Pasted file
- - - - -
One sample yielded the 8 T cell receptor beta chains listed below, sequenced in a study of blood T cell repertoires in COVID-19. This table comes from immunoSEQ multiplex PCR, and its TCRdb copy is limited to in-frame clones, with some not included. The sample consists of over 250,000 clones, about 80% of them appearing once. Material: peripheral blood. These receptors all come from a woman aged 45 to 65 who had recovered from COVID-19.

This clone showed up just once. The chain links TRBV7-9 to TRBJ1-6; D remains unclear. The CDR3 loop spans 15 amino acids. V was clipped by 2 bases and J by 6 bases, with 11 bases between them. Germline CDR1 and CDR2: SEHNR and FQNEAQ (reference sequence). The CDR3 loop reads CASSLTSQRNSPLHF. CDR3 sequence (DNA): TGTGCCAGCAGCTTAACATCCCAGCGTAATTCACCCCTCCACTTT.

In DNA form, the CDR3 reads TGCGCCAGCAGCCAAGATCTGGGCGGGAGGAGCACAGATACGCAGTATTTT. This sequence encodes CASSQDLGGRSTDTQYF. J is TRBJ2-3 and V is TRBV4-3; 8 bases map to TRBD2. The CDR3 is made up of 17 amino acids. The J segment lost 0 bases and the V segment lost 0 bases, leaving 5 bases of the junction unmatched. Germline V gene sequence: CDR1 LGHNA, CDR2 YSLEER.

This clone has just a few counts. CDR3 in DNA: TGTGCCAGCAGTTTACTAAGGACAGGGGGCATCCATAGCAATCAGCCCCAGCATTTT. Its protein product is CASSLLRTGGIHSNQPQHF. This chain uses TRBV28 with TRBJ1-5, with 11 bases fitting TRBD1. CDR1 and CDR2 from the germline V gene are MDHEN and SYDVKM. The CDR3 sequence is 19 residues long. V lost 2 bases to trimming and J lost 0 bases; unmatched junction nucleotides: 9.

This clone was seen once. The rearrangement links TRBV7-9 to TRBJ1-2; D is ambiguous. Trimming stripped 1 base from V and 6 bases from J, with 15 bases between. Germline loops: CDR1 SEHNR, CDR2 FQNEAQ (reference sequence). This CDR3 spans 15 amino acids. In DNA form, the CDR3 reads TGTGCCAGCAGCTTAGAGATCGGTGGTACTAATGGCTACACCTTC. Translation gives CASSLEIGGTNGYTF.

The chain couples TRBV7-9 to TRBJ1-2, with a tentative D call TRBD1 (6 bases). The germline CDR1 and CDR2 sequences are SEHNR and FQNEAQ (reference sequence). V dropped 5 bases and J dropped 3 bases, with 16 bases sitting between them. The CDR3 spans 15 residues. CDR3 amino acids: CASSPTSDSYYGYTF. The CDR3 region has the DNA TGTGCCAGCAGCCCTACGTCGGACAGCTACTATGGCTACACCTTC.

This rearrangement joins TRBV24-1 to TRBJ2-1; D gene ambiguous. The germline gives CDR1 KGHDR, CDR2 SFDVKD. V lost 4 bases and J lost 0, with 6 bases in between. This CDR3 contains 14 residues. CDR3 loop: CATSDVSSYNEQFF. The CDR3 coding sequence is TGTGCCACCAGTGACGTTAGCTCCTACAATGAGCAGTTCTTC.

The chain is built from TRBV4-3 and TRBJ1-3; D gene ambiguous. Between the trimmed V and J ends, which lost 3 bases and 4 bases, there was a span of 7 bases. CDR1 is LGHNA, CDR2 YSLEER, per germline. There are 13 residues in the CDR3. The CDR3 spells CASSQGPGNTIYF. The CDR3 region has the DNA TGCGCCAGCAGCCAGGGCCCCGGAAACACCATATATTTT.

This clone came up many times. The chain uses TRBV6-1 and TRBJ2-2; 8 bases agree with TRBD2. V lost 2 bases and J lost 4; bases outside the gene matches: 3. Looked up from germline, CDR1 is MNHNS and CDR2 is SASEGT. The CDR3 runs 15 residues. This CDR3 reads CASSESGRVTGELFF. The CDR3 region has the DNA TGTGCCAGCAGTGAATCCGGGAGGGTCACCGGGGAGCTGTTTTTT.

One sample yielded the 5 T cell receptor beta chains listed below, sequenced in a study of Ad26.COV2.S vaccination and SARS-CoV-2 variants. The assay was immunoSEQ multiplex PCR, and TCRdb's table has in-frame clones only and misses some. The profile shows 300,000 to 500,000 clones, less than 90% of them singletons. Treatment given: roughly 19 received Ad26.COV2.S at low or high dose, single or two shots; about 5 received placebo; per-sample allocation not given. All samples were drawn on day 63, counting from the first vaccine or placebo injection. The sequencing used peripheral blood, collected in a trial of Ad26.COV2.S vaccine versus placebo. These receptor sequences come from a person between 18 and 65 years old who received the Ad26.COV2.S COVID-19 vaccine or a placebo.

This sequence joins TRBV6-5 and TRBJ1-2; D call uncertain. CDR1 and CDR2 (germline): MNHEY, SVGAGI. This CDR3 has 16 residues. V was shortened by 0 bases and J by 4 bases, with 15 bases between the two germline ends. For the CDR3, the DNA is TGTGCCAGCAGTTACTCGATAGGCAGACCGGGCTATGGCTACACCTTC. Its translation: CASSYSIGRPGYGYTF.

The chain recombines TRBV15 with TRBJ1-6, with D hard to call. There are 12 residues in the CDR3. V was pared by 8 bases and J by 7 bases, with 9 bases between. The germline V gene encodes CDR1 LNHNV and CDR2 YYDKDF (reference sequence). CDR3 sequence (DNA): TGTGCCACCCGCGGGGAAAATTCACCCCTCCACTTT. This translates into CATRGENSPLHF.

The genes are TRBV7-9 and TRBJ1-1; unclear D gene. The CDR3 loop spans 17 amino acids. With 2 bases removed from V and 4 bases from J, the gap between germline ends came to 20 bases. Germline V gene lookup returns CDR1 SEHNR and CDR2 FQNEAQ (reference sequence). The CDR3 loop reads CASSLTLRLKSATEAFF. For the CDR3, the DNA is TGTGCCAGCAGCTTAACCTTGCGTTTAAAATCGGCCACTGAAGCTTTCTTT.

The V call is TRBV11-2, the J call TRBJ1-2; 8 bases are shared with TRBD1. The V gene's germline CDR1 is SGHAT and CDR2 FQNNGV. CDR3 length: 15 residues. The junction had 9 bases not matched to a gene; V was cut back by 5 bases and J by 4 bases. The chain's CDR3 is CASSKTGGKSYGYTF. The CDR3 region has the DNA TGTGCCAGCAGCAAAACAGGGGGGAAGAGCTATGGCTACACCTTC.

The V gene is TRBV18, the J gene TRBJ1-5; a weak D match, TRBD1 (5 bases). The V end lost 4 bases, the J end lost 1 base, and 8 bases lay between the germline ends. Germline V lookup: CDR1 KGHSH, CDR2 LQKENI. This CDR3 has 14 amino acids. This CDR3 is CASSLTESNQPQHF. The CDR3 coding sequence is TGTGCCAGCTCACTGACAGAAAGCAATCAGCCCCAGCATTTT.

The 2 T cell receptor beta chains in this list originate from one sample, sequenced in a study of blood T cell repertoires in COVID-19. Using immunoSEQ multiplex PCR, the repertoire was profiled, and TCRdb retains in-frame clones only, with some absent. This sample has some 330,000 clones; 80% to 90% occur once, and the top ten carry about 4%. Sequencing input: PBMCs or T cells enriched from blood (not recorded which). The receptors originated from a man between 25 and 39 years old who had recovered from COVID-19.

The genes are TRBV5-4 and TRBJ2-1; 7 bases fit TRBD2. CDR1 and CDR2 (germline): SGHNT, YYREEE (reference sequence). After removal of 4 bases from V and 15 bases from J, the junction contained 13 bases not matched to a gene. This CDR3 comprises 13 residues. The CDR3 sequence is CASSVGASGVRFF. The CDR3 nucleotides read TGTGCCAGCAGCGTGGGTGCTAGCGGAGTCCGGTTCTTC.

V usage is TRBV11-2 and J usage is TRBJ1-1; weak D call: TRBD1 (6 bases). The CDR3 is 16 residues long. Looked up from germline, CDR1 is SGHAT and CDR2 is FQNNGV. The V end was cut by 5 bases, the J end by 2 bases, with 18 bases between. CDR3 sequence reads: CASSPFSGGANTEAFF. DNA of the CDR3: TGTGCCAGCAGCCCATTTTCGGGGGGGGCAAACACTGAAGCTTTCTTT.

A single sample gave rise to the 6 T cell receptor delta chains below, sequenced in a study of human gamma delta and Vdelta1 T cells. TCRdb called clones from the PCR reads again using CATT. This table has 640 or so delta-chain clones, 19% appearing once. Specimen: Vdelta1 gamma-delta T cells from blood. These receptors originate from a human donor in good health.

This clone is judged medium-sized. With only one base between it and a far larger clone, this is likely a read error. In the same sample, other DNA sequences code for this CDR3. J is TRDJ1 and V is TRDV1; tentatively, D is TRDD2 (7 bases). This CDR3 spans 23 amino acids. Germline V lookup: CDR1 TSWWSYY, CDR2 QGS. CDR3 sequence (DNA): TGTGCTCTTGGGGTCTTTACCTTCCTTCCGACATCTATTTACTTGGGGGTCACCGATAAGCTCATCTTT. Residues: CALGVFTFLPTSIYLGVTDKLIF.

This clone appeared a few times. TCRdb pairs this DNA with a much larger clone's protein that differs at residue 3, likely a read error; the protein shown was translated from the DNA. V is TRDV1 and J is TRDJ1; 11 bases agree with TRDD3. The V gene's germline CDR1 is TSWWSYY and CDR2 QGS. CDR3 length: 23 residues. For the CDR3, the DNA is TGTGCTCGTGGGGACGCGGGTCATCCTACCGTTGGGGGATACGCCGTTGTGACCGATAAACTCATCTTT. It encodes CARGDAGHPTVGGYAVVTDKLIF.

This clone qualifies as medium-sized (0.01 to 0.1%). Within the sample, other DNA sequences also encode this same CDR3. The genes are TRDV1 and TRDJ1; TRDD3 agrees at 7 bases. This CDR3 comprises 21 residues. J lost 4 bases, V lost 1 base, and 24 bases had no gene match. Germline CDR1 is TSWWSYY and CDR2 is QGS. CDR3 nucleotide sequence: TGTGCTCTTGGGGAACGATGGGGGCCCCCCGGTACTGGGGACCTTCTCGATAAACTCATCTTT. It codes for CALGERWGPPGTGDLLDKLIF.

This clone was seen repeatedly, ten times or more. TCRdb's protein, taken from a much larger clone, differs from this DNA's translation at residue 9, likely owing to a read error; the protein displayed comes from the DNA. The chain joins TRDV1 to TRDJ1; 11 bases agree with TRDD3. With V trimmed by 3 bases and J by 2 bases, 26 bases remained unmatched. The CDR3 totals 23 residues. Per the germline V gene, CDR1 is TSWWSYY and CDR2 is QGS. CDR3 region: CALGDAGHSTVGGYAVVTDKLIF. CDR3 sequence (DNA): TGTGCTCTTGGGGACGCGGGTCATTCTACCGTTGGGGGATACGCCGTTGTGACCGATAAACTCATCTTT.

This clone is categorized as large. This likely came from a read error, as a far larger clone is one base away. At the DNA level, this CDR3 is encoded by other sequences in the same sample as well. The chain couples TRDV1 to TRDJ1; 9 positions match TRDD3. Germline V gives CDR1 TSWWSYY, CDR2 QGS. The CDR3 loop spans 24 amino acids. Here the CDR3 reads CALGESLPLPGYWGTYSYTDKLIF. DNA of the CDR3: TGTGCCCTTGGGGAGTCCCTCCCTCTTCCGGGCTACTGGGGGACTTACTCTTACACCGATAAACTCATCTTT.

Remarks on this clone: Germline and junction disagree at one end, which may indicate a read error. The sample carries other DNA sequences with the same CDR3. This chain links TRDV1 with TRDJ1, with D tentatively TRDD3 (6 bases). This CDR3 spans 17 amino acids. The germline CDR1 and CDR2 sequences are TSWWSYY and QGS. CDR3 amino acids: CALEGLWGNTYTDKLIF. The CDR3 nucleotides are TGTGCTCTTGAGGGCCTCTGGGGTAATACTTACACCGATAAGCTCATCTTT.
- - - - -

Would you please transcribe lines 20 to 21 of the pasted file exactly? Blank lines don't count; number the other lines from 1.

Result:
This clone is judged medium-sized. With only one base between it and a far larger clone, this is likely a read error. In the same sample, other DNA sequences code for this CDR3. J is TRDJ1 and V is TRDV1; tentatively, D is TRDD2 (7 bases). This CDR3 spans 23 amino acids. Germline V lookup: CDR1 TSWWSYY, CDR2 QGS. CDR3 sequence (DNA): TGTGCTCTTGGGGTCTTTACCTTCCTTCCGACATCTATTTACTTGGGGGTCACCGATAAGCTCATCTTT. Residues: CALGVFTFLPTSIYLGVTDKLIF.

This clone appeared a few times. TCRdb pairs this DNA with a much larger clone's protein that differs at residue 3, likely a read error; the protein shown was translated from the DNA. V is TRDV1 and J is TRDJ1; 11 bases agree with TRDD3. The V gene's germline CDR1 is TSWWSYY and CDR2 QGS. CDR3 length: 23 residues. For the CDR3, the DNA is TGTGCTCGTGGGGACGCGGGTCATCCTACCGTTGGGGGATACGCCGTTGTGACCGATAAACTCATCTTT. It encodes CARGDAGHPTVGGYAVVTDKLIF.